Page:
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The Stimulus and EHRS

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A sales rep from Allscripts has sent around the following information about what the stimulus plan will do to incentivize the deployment of electronic health records. I’ve long been of the opinion that they will only happen if the Center for Medicare and Medicaid Services (CMS) mandates them.

That’s what happened with electronic claims processing. So here’s what has happened:

“In addition to its other components focused on economic stimulus, the law provides $20 billion in health information technology funding. The total includes $2 billion in discretionary funds and $18 billion for investments and incentives through Medicare and Medicaid to ensure widespread adoption and use of interoperable healthcare IT systems such as the Electronic Health Record. Physicians who have not adopted certified Electronic Health Record systems by 2014 will have their Medicare reimbursements reduced by up to 3 percent beginning in 2015.

“With the stimulus, the Centers for Medicare and Medicaid Services (CMS) will pay physicians between $44,000 and $64,000 over five years, beginning in 2011, for deploying and using a certified Electronic Health Record to care for patients. The stimulus package is expected to ignite significant job growth in the information technology sector and, according to a Congressional Budget Office review of the legislation’s impact, drive up to 90 percent of US physicians to adopt Electronic Health Records in the next decade.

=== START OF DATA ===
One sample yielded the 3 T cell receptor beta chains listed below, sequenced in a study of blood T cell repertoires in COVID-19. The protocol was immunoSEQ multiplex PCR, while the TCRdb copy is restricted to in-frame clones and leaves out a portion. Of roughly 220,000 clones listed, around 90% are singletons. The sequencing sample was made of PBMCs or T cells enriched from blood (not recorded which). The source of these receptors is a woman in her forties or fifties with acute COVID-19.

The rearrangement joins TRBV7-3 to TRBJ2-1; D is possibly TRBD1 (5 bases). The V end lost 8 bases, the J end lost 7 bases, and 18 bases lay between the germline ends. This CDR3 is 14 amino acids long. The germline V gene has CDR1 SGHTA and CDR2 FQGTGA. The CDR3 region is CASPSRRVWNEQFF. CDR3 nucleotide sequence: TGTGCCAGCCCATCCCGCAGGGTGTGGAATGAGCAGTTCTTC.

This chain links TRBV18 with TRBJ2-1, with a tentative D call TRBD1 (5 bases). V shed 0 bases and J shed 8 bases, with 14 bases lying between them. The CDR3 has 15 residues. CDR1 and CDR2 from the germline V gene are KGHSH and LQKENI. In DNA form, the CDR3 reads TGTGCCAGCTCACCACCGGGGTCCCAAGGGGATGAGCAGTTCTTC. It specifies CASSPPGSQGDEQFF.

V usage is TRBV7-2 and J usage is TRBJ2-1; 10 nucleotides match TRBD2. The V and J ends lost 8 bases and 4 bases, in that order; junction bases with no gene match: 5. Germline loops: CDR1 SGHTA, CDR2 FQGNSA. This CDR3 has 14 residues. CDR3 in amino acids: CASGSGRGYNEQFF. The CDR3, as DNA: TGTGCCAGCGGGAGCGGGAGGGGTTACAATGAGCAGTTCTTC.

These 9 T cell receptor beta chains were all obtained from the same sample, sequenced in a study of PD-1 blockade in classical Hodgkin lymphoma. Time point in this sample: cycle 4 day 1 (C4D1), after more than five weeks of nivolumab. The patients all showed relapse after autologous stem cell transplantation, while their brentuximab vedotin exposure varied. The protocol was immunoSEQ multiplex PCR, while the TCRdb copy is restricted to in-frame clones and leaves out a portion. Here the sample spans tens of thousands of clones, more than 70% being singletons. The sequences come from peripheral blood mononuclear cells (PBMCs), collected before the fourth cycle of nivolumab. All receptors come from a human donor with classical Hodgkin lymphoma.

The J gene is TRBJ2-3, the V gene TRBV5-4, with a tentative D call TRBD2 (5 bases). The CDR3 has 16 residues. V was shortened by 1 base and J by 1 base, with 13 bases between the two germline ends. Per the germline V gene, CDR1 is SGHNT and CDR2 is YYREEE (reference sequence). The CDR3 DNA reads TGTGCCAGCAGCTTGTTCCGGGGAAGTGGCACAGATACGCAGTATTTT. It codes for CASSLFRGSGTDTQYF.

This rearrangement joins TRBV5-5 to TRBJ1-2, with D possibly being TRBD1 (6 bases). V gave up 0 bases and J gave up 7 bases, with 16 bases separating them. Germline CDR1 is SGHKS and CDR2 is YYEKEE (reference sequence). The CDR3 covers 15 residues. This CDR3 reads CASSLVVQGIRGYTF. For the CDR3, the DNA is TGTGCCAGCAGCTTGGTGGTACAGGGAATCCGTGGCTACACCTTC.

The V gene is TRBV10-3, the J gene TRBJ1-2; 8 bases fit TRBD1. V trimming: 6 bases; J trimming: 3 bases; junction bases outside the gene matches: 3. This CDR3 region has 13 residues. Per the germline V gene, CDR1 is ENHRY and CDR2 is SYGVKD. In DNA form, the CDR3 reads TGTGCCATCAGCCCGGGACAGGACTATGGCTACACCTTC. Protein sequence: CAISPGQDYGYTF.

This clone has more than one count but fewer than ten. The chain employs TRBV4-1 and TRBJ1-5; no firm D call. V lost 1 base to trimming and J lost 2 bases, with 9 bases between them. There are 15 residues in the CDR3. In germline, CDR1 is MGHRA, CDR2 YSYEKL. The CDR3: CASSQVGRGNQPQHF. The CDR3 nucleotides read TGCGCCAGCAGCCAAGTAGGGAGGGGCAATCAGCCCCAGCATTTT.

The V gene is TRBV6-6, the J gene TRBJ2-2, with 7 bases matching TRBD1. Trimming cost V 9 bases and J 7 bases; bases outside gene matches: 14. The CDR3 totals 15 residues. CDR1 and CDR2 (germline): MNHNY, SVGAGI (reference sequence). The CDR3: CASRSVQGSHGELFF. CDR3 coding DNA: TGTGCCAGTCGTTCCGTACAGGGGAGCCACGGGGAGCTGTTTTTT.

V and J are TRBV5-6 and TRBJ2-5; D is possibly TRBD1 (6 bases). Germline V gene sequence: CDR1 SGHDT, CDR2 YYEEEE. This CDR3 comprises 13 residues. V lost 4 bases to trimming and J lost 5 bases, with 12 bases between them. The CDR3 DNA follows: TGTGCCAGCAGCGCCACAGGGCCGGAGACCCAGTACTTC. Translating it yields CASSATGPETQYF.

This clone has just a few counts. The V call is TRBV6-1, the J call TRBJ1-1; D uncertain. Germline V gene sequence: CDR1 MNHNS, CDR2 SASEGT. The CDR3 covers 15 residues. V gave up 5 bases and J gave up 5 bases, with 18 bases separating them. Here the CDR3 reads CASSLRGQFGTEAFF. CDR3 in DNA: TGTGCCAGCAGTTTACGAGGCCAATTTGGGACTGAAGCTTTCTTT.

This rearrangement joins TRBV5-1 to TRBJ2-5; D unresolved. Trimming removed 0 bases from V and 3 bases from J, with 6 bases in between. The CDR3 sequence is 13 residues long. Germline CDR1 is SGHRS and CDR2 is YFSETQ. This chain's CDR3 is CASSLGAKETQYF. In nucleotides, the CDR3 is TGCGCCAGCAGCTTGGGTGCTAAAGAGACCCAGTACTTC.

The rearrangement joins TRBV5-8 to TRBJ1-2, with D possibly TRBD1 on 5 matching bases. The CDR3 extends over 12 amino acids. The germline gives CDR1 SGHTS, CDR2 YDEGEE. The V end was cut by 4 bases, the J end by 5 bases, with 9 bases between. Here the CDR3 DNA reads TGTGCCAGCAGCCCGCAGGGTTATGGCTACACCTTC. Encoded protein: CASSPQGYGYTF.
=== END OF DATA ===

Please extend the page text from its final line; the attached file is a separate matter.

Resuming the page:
“Once a provider starts collecting incentive payments for meaningful use of an EHR (whether in 2011 or beyond), he or she can continue to collect PQRI payments but cannot continue to collect ePrescribing payments.

Under the Medicaid incentives, nurse practitioners and nurse mid-wives are eligible for incentive payments if they demonstrate meaningful use and meet the minimum threshold required of the Medicaid incentives. Under the Medicare incentives, the payments are not available to mid-levels; they are available only to MDs, dentists, podiatrists, optometrists and chiropractors.”


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We value and respect our HERWriters' experiences, but everyone is different. Many of our writers are speaking from personal experience, and what's worked for them may not work for you. Their articles are not a substitute for medical advice, although we hope you can gain knowledge from their insight.

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